Prehistoric Svabhāvavāda, part 2

By David Reigle on February 27, 2012 at 10:59 pm

As is well known, the philosophical teaching of The Secret Doctrine is a non-dualism or monism. For this reason, outside observers have more often associated Theosophy with Hinduism than with Buddhism. The Hindu Upaniṣads teach an absolute brahman, described as “one alone, without a second” (ekam eva advitīyam, Chāndogya Upaniṣad 6.2.1), and brahman is understood fully non-dualistically in the Advaita Vedānta school. Since this fundamental teaching in Theosophy is crucial for trying to understand the svabhāva teaching of the Book of Dzyan, it will be worthwhile to review a few statements on it.

“Thus, then, the first fundamental axiom of the Secret Doctrine is the metaphysical ONE ABSOLUTE—BE-NESS . . . .” (SD 1.14)

“The radical unity of the ultimate essence of each constituent part of compounds in Nature—from Star to mineral Atom, from the highest Dhyani-Chohan to the smallest infusoria, in the fullest acceptation of the term, and whether applied to the spiritual, intellectual, or physical worlds—this is the one fundamental law in Occult Science.” (SD 1.120)

“The FUNDAMENTAL UNITY OF ALL EXISTENCE. This unity is a thing altogether different from the common notion of unity—as when we say that a nation or an army is united; or that this planet is united to that by lines of magnetic force or the like. The teaching is not that. It is that existence is ONE THING, not any collection of things linked together. Fundamentally there is ONE BEING.” (notes on how to study The Secret Doctrine given by HPB to Robert Bowen)

This fundamental Theosophical teaching, then, is directly comparable to the Hindu teaching of the one brahman as understood non-dualistically in Advaita Vedānta.

Near the beginning of the 1900s a hitherto secret Sanskrit book, the Praṇava-vāda by Gārgyāyaṇa, was dictated from memory by a blind pandit named Dhanaraj to Bhagavan Das and a few others. According to Bhagavan Das, who prepared a summarized English translation of it, its language is very archaic. Highly significantly for our inquiry, this book says that prapañca, manifestation, is the svabhāva or inherent nature of brahman, the one (English translation, vol. 3, p. 75). This is also what the Book of Dzyan says about svabhāva, that it brings about manifestation. Since “the one” cannot act, svabhāva is there shown as bringing about manifestation. The Praṇava-vāda specifically tells us that this is the svabhāva of the one brahman. In the Book of Dzyan we are not specifically told what the svabhāva it speaks of is the inherent nature of. We can only infer that it is the inherent nature of “the one.”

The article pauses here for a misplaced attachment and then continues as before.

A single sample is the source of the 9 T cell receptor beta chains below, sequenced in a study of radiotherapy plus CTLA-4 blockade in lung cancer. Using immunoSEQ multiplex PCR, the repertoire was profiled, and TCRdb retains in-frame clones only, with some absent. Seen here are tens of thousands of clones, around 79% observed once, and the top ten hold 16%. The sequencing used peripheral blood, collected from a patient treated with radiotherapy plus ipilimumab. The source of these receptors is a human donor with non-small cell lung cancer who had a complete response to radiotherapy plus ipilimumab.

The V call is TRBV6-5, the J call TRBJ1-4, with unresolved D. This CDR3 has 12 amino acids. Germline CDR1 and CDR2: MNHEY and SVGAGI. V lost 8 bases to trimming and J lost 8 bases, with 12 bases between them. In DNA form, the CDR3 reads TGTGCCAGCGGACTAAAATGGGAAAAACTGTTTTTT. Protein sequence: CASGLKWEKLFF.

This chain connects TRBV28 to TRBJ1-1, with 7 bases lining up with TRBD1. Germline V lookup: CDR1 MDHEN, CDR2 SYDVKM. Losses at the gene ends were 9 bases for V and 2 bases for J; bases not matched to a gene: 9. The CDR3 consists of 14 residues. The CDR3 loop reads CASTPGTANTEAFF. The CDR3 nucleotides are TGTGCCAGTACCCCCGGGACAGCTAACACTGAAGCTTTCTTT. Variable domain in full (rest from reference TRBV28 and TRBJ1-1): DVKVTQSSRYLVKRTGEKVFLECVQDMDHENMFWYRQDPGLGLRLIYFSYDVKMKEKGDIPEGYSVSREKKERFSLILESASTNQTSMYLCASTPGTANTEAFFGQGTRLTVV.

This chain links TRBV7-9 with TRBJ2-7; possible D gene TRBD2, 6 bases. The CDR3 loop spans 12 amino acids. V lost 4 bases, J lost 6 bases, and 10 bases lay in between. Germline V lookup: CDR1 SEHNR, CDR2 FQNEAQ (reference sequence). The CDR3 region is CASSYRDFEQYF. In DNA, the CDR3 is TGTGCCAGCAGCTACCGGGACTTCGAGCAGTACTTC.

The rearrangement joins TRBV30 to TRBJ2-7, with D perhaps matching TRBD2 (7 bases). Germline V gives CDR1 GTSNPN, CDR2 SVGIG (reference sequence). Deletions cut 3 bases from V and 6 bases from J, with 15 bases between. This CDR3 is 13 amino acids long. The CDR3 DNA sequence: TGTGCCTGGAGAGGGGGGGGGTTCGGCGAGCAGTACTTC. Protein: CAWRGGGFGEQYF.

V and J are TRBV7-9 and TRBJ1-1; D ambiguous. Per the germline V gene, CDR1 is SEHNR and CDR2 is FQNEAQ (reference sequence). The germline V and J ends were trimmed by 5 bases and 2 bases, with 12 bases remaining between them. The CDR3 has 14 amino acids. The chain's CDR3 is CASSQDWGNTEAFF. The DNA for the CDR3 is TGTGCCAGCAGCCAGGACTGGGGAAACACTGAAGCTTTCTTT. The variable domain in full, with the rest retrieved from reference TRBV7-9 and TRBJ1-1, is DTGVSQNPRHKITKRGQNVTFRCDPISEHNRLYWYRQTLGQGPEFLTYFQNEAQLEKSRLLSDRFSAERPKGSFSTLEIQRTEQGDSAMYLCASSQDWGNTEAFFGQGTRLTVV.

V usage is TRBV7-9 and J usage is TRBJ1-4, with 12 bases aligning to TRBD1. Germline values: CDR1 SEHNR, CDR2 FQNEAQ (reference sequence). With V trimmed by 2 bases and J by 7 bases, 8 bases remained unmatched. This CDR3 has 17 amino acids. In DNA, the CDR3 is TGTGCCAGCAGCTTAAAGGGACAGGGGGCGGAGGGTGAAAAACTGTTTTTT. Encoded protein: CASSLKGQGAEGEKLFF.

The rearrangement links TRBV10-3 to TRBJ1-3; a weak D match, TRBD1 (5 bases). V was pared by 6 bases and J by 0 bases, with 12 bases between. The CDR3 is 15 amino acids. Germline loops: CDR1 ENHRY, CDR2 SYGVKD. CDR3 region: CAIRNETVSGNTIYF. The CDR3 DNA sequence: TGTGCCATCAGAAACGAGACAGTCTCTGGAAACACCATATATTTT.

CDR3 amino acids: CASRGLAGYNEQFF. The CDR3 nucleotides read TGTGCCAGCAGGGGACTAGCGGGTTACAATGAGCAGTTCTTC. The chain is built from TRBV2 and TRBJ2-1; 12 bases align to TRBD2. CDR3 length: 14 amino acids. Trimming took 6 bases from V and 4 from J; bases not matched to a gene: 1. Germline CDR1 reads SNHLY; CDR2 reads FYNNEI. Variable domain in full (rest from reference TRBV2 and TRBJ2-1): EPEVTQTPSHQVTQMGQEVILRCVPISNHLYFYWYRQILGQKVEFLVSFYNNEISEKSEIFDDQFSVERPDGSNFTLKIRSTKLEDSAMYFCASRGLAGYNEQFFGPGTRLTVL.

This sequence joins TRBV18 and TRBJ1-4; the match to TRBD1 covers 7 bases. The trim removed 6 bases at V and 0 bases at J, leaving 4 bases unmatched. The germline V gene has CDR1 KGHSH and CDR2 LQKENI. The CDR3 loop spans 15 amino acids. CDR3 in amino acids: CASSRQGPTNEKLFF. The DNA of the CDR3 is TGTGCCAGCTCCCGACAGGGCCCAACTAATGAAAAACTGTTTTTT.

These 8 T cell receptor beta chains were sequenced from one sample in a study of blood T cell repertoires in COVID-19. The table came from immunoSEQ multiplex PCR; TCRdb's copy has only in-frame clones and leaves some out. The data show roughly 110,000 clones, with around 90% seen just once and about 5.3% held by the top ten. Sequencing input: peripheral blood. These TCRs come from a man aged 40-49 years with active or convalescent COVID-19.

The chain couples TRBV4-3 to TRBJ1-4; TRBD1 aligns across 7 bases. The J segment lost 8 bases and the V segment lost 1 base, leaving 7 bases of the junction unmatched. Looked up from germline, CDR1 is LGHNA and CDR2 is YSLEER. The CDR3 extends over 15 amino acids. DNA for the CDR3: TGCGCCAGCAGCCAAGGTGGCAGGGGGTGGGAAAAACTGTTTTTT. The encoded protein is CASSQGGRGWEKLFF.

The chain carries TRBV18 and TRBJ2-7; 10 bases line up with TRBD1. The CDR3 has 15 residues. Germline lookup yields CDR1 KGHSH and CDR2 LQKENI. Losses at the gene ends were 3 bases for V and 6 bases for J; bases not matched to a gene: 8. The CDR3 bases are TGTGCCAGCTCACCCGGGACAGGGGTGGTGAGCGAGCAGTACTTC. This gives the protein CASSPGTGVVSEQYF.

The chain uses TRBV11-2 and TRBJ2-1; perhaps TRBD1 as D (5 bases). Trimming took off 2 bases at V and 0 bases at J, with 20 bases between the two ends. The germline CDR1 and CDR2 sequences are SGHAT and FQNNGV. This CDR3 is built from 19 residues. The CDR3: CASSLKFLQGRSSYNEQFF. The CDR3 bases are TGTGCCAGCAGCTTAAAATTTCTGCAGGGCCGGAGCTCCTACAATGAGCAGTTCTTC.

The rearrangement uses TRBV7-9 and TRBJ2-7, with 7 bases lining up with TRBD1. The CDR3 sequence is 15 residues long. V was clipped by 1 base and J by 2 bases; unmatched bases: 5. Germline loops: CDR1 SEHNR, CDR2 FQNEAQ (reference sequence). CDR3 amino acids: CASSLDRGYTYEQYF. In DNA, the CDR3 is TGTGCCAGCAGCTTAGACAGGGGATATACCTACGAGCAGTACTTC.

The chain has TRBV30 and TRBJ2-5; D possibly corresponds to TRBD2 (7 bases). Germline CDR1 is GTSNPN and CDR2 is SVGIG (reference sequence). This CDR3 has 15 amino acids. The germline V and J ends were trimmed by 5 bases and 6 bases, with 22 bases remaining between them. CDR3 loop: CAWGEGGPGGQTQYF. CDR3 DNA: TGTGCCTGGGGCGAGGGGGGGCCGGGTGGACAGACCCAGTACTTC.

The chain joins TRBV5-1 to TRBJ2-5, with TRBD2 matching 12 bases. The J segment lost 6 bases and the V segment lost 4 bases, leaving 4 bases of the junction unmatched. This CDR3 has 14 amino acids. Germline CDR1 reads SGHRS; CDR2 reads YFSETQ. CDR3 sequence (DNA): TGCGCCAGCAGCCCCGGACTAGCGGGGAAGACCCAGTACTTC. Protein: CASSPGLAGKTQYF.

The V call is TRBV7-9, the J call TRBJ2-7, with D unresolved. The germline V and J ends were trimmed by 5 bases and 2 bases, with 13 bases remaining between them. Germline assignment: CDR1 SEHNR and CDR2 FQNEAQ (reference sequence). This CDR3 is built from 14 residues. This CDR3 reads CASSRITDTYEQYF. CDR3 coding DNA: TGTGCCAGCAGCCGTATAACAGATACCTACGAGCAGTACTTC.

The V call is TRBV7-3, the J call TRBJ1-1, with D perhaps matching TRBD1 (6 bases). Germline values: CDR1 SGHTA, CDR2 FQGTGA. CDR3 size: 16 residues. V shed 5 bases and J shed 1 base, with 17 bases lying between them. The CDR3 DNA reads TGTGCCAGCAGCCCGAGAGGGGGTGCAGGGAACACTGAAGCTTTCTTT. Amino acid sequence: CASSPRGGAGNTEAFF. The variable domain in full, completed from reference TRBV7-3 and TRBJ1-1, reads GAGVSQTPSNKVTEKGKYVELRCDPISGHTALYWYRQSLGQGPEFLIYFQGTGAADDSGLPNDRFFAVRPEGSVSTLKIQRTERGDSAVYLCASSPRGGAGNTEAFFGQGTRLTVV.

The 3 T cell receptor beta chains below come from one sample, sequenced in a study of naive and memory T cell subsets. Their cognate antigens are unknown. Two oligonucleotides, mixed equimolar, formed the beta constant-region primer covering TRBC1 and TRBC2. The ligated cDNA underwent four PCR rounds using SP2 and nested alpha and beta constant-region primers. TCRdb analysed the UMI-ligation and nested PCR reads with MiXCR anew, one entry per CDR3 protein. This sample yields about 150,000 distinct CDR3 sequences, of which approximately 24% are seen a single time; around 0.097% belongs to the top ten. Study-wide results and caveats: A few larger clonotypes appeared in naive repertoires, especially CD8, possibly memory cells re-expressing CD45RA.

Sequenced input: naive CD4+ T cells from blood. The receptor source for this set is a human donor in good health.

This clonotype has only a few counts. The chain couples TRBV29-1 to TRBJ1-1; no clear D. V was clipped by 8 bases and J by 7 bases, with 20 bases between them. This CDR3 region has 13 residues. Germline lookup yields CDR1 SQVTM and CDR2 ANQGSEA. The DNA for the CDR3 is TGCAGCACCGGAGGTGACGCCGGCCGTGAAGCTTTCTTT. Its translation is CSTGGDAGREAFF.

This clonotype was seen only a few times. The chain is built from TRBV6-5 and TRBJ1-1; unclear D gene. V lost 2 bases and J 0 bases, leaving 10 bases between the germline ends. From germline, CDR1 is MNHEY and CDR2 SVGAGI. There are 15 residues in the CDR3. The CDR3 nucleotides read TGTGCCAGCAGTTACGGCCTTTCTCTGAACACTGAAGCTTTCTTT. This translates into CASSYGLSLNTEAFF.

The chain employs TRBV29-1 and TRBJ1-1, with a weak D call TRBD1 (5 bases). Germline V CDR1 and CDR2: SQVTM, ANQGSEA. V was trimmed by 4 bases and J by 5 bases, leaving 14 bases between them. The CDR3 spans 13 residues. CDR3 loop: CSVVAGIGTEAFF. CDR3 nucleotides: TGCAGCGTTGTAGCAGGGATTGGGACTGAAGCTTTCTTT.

In stanza 1.5, prior to manifestation, “the one” is termed “darkness”: “Darkness alone filled the boundless all.” In stanza 2.1, still prior to actual manifestation, svabhāva is first mentioned, where svabhāva “rested in the bliss of non-being.” In stanza 2.5 svabhāva is identified with darkness: “Darkness alone was father-mother, Svābhāvat; and Svābhāvat was in darkness.” In stanza 3, actual manifestation occurs, with the phrase, “Darkness radiates light.” Later in The Secret Doctrine we see that this refers to svabhāva, where svabhāva is described as “the mutable radiance of the Immutable Darkness unconscious in Eternity” (SD 1.635), and this is confirmed in stanzas 3.10 and 3.12. So while The Secret Doctrine does not explicitly say that the svabhāva or inherent nature it speaks of is the svabhāva of “the one,” it would be quite incongruous in a non-dualistic system to understand it as being the svabhāva of anything else. The exact parallel with the Praṇava-vāda, where svabhāva is also manifestation (prapañca) and this is explicitly said to be the svabhāva of the one brahman, makes this practically certain. Here are a few quotations from that book (for fuller information, see especially vol. 3, pp. 74-80):

“. . . this prapañcha is verily Self-established by Its own nature, the Sva-bhāva, the Self-being, of Absolute Brahman, . . .” (Praṇava-vāda, vol. 3, p. 75)

“. . . sva-bhāva which is declared everywhere to be the cause of the world, having no cause of its own.” (vol. 3, p. 77)

“There is no duality, no unity, no manyness—All is Sva-bhāva and Sva-bhāva only.” (vol. 2, p. 329)

“All ‘becoming’ whatsoever, every event in the World-process, tiniest or most enormous, is brought about by the Universal Necessity of the Absolute Nature, Sva-bhāva.” (vol. 2, p. 31)